New study: the increasing value of 'Brand Britain'
The independently commissioned study by Barclays Corporate Banking found that when consumers in eight key export markets see the Union Flag on a product, their inclination to buy increases. This was found to be especially true in new and emerging markets where 64% of consumers polled said they would be more inclined to purchase a product carrying the Union Flag.
The research combined ONS export data with a survey of 7,610 individuals in the key export markets of France, Ireland, Germany, the USA, Brazil, South Africa, China and Qatar.
When goods are labelled as Made in England/Scotland/Wales, the study found that they tend to command considerably lower premiums than those labelled Made in Britain. The only exception was for alcoholic beverages where the branding Made in Scotland added a greater premium than Made in Britain in several countries, particularly in the USA and Ireland. However, this was not the case in new and emerging markets where alcoholic beverages branded as Made in Britain commanded bigger premiums in China and South Africa.
According to the report, 31% of customers in new and emerging markets have knowingly paid a premium for products from Great Britain compared to just 14% for developed economies. The label Made in Britain was also found to trigger a willingness to pay up to 7% more among customers in new and emerging markets than for products without a declared country of origin.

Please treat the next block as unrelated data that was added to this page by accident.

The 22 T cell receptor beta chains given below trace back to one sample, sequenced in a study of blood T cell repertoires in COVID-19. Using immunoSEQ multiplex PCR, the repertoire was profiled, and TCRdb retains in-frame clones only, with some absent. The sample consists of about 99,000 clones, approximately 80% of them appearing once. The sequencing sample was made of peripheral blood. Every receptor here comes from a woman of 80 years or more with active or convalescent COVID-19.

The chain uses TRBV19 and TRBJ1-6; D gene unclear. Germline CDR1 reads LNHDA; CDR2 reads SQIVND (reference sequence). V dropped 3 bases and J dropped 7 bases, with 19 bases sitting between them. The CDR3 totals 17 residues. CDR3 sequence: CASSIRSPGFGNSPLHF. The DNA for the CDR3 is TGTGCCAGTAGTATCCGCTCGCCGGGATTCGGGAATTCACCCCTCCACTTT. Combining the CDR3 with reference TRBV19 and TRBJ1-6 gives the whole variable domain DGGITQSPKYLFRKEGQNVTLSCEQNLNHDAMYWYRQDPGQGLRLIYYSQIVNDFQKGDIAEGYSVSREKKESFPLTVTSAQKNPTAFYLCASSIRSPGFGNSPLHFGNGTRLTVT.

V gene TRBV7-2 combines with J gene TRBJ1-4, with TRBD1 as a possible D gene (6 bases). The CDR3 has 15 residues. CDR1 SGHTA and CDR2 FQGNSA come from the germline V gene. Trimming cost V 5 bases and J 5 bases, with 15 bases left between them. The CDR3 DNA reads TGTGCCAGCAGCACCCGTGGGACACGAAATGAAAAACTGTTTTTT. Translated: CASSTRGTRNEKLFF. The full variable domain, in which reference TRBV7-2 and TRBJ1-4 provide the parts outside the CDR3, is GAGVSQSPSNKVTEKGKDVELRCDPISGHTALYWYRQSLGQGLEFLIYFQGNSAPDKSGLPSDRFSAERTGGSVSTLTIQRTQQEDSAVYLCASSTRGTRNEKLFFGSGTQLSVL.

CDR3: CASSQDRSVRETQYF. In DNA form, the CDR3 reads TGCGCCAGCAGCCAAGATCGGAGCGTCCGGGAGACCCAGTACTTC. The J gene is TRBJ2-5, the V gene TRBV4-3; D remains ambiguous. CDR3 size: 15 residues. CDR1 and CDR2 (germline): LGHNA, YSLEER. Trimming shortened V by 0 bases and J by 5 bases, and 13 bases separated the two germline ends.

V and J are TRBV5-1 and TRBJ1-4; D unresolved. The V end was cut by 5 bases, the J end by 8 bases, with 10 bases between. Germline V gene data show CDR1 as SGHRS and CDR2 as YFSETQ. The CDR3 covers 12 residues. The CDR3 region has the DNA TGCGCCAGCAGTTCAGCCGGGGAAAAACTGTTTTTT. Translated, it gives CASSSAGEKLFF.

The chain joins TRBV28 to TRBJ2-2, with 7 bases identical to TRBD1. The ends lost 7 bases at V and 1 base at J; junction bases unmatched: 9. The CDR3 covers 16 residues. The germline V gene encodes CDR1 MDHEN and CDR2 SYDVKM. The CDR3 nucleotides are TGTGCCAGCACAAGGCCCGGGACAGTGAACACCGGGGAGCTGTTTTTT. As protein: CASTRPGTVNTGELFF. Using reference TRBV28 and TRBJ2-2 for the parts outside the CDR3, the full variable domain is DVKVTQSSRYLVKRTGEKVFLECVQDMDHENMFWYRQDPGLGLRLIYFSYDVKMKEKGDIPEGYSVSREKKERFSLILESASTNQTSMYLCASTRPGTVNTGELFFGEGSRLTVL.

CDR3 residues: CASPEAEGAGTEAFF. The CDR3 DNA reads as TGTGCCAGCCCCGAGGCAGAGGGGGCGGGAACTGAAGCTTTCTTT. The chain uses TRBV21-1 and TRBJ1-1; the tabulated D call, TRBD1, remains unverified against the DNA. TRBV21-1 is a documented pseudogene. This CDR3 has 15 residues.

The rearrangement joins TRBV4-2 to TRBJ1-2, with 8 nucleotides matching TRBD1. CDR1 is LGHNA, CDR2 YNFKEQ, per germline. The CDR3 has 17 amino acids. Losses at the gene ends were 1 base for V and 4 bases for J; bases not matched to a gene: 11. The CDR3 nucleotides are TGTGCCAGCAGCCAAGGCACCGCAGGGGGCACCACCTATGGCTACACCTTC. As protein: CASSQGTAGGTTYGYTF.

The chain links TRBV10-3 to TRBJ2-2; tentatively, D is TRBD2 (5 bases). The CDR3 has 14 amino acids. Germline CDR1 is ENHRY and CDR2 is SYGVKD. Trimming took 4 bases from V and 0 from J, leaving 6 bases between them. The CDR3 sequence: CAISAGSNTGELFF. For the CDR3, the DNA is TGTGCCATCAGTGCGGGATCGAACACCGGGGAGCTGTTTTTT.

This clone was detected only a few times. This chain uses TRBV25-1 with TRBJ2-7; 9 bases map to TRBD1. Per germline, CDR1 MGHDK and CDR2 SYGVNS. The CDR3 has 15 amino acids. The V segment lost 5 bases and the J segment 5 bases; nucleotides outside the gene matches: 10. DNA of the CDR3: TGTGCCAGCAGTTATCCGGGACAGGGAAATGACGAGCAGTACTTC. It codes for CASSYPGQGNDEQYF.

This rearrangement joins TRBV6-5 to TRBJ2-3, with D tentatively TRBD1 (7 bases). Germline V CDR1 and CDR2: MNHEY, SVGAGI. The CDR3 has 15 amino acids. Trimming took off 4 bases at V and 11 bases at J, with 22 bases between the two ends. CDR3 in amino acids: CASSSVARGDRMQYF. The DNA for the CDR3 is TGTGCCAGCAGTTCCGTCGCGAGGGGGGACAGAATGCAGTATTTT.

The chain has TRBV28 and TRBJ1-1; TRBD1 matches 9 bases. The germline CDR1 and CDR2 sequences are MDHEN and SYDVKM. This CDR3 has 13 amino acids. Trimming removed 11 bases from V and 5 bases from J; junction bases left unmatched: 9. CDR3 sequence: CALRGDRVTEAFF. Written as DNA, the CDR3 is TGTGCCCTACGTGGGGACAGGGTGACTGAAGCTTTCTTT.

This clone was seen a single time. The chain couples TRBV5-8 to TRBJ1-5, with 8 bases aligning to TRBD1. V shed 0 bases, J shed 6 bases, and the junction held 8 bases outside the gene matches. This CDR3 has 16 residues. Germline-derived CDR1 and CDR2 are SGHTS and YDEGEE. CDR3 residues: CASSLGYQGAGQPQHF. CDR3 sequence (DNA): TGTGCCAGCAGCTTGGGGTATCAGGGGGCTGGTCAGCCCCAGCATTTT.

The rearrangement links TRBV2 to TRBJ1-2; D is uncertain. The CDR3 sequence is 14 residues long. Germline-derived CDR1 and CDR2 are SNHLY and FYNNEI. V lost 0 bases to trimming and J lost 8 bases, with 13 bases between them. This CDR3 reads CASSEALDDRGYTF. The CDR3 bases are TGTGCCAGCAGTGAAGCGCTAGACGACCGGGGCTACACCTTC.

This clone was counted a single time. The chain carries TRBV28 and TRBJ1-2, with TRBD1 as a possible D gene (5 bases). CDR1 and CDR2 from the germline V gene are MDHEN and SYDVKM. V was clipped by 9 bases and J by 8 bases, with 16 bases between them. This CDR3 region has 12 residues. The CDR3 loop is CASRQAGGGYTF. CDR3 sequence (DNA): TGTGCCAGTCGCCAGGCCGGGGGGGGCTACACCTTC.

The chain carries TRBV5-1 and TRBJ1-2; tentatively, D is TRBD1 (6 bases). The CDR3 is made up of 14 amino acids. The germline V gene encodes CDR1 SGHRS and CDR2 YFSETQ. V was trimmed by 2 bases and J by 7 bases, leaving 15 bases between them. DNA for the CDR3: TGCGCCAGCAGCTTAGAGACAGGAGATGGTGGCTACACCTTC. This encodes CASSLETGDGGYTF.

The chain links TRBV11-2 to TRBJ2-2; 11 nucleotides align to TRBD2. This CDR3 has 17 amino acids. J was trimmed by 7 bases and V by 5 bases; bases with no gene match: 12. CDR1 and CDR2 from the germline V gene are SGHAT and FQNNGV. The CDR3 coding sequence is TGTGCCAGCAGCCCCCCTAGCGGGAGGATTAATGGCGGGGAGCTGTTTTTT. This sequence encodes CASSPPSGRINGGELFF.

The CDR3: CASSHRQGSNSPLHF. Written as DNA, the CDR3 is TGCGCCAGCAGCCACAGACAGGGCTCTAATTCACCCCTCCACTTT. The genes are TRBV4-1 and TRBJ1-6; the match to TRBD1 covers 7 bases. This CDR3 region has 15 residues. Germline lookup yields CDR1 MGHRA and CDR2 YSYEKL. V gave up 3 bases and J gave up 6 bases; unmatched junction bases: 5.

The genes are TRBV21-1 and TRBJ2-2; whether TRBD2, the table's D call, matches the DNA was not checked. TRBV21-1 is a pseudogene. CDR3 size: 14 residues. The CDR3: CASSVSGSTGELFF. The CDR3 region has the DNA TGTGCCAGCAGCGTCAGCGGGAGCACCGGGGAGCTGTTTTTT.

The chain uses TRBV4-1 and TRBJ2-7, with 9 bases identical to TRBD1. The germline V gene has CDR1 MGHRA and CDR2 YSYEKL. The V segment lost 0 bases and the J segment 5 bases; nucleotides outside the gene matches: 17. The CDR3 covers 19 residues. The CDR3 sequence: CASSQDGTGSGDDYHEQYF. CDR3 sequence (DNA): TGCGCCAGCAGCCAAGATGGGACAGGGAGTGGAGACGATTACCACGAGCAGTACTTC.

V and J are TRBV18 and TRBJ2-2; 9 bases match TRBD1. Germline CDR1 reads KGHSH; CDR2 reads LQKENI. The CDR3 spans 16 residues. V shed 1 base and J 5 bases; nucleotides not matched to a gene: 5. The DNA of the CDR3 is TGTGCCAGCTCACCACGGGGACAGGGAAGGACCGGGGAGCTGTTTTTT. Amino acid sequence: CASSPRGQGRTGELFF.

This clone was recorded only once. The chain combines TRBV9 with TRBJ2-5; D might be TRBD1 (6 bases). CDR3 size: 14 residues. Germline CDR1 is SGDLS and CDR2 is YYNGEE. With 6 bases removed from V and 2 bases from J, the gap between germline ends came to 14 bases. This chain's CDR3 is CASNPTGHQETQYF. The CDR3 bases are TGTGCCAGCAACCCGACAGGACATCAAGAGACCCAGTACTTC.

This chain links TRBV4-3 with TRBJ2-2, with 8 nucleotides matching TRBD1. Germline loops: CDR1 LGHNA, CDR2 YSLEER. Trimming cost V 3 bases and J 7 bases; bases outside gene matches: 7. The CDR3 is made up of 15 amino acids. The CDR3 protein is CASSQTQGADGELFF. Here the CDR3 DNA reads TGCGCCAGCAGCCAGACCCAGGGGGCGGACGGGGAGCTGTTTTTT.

At least 50% of respondents in all countries perceived the quality of British goods to be “good” or “very good”. The study also found that Scottish, English and Welsh products were also perceived positively, but often not to the same extent.
Rebecca McNeil, head of business lending at Barclays Corporate Banking, said: “While British businesses are currently reliant on the EU and the USA for the majority of their exports, they are well placed to expand into new and emerging markets. The report shows that the biggest premiums for British branded goods will be paid in these markets, not the developed markets. These new and emerging markets are also growing at a faster rate than the established trading partners, meaning growth opportunities and premium pricing are aligned."
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